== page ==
Seminars
30. 11. 2023
14:00 meeting room UDU, Husova 4, Praha 1

Sociological Institute of the Czech Academy of Sciences invites you to the autumn cycle of Thursday sociological seminars.

A Lost Generation? An Examination of the Czech Gender Gap in Reading during the COVID-19 Pandemic 

MICHAEL L. SMITH

It has often been portrayed in the mainstream media that the closure of in-class learning and other disruptions to schooling during the COVID-19 pandemic contributed to a dramatic decline in education, accentuated by inequalities in the ability of different families to provide quality at-home learning environments for their children. Indeed, the presumably irrecoverable loss of learning, along with the brief loss of presumably standardized in-school learning environments, has often led pundits to describe students who underwent these pandemic disruptions as the “lost generation.”

However, the first major international standardized learning assessment conducted during the COVID-19 pandemic that was publicly released – the 2021 PIRLS survey (Progress in International Reading Literacy Study), conducted among 4th grade pupils at the height of the global pandemic – tells a somewhat different story. Not only was the decline in global reading scores quite modest – certainly not suggesting a “lost generation” – but gender inequalities in reading, long favoring girls, declined as well. In fact, in the Czech Republic, the large gender gaps in reading competency evidenced in previous surveys largely disappeared during the COVID-19 pandemic (an achievement in social equality that was not even noticed by politicians or the public). The gender gap narrowed even though the Czech decline in reading during the pandemic (a loss of four points on the PIRLS scale), was less than the global average (an eight point loss), leading to an improvement in its country ranking. How did this narrowing of the gender gap happen?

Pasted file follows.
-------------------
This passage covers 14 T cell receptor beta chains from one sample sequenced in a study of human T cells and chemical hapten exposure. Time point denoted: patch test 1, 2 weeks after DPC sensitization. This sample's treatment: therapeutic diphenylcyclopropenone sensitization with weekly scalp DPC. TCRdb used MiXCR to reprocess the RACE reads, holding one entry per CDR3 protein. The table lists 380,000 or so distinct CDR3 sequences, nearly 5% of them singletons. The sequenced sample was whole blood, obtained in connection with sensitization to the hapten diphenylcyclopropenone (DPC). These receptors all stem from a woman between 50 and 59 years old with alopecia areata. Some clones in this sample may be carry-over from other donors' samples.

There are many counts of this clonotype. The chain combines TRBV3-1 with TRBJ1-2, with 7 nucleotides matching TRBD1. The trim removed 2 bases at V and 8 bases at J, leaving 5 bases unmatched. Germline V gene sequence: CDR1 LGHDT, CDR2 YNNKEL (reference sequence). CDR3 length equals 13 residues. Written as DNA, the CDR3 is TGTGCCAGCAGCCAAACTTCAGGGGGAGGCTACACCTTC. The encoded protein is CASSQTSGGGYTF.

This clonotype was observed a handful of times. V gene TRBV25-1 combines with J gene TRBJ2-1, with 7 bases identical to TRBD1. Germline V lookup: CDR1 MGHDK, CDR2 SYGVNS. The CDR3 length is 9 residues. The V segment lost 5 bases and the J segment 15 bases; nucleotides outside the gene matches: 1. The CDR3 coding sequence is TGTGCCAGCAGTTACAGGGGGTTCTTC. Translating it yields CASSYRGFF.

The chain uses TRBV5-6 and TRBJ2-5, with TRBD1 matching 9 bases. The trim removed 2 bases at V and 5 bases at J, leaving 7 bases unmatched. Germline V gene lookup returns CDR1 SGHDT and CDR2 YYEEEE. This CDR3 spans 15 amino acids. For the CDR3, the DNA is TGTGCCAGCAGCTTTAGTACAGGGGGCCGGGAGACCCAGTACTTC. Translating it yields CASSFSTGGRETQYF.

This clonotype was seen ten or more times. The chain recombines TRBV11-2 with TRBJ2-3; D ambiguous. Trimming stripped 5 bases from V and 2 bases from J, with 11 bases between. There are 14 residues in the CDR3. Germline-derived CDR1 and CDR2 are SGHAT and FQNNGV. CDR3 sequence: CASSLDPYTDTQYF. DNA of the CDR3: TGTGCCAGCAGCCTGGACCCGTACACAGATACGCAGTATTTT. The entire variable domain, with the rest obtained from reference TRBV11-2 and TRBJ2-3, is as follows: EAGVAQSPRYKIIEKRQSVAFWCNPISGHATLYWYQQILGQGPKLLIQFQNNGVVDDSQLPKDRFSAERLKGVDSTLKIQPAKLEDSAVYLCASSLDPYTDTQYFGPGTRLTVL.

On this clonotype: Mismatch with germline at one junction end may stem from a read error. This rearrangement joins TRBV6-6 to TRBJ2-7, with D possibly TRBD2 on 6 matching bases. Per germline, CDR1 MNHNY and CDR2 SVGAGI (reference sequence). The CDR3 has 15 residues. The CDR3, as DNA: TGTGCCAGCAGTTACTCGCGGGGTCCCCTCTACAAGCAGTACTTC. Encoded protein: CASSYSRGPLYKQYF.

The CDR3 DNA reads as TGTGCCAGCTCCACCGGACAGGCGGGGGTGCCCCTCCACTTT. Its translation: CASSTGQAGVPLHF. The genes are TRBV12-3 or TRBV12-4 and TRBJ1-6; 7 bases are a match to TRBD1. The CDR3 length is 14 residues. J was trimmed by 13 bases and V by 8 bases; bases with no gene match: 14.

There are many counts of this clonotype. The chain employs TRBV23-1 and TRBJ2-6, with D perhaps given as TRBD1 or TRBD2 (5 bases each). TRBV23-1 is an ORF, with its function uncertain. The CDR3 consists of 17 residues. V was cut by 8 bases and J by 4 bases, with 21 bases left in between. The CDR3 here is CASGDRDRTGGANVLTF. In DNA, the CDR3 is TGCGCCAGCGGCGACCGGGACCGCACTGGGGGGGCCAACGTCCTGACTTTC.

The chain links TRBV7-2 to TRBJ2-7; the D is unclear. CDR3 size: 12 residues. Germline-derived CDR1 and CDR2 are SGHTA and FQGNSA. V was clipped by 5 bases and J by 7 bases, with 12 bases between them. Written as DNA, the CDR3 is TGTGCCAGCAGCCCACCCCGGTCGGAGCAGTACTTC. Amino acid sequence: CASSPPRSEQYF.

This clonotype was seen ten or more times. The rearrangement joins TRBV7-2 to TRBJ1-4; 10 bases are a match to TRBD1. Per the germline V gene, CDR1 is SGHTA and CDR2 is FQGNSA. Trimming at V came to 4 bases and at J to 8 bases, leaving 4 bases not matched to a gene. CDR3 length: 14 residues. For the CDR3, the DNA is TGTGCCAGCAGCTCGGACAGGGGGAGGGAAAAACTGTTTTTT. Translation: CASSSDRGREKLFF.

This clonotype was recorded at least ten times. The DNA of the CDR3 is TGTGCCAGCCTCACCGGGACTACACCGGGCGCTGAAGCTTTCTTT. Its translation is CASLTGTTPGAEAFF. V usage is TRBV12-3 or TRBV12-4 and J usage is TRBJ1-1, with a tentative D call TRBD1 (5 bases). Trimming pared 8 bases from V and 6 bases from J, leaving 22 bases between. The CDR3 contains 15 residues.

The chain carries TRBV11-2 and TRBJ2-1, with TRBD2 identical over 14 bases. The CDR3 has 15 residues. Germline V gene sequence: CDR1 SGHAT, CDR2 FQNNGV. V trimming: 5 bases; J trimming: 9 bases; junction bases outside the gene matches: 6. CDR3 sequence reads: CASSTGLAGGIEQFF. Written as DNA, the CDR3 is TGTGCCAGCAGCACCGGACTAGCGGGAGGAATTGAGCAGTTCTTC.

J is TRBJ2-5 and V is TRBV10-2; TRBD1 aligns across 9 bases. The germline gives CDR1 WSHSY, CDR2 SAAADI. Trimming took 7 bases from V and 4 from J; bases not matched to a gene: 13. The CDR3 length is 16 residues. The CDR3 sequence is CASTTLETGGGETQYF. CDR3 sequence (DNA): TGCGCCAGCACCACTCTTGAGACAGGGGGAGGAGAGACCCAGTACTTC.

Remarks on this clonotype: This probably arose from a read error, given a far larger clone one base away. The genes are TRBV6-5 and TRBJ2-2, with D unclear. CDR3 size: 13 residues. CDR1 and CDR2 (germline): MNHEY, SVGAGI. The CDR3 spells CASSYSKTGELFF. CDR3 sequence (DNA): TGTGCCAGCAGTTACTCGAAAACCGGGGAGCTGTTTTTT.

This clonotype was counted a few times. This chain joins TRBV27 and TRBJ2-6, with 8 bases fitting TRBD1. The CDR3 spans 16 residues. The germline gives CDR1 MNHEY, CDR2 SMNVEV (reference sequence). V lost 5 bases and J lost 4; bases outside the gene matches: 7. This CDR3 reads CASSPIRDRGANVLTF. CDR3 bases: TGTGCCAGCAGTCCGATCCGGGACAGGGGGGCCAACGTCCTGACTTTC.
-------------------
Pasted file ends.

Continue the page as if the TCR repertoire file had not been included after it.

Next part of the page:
To answer this, I apply a standardized model of the reading competency of boys and girls as determined by their family environments, parental background, and other controls – for both the survey conducted during the COVID-19 pandemic as well as previous iterations of the same survey. The driving hypothesis of the analysis – which may be counter-intuitive to some - is that the increased role of the family environment and on-line learning during the pandemic, compared to previous surveys conducting during in-class learning, helped narrow the gender gap in reading. The presentation will focus on the results of the analysis, theoretical perspectives on the decline in the gender gap, the implications for in-class learning environments, and opportunities for improving the statistical model.

Michael L. Smith, Ph.D. is a senior researcher at the Institute of Sociology, Czech Academy of Sciences. He conducts research in the areas of social stratification, inequality and mobility.

Seminar will be held in English.

No registration is needed.

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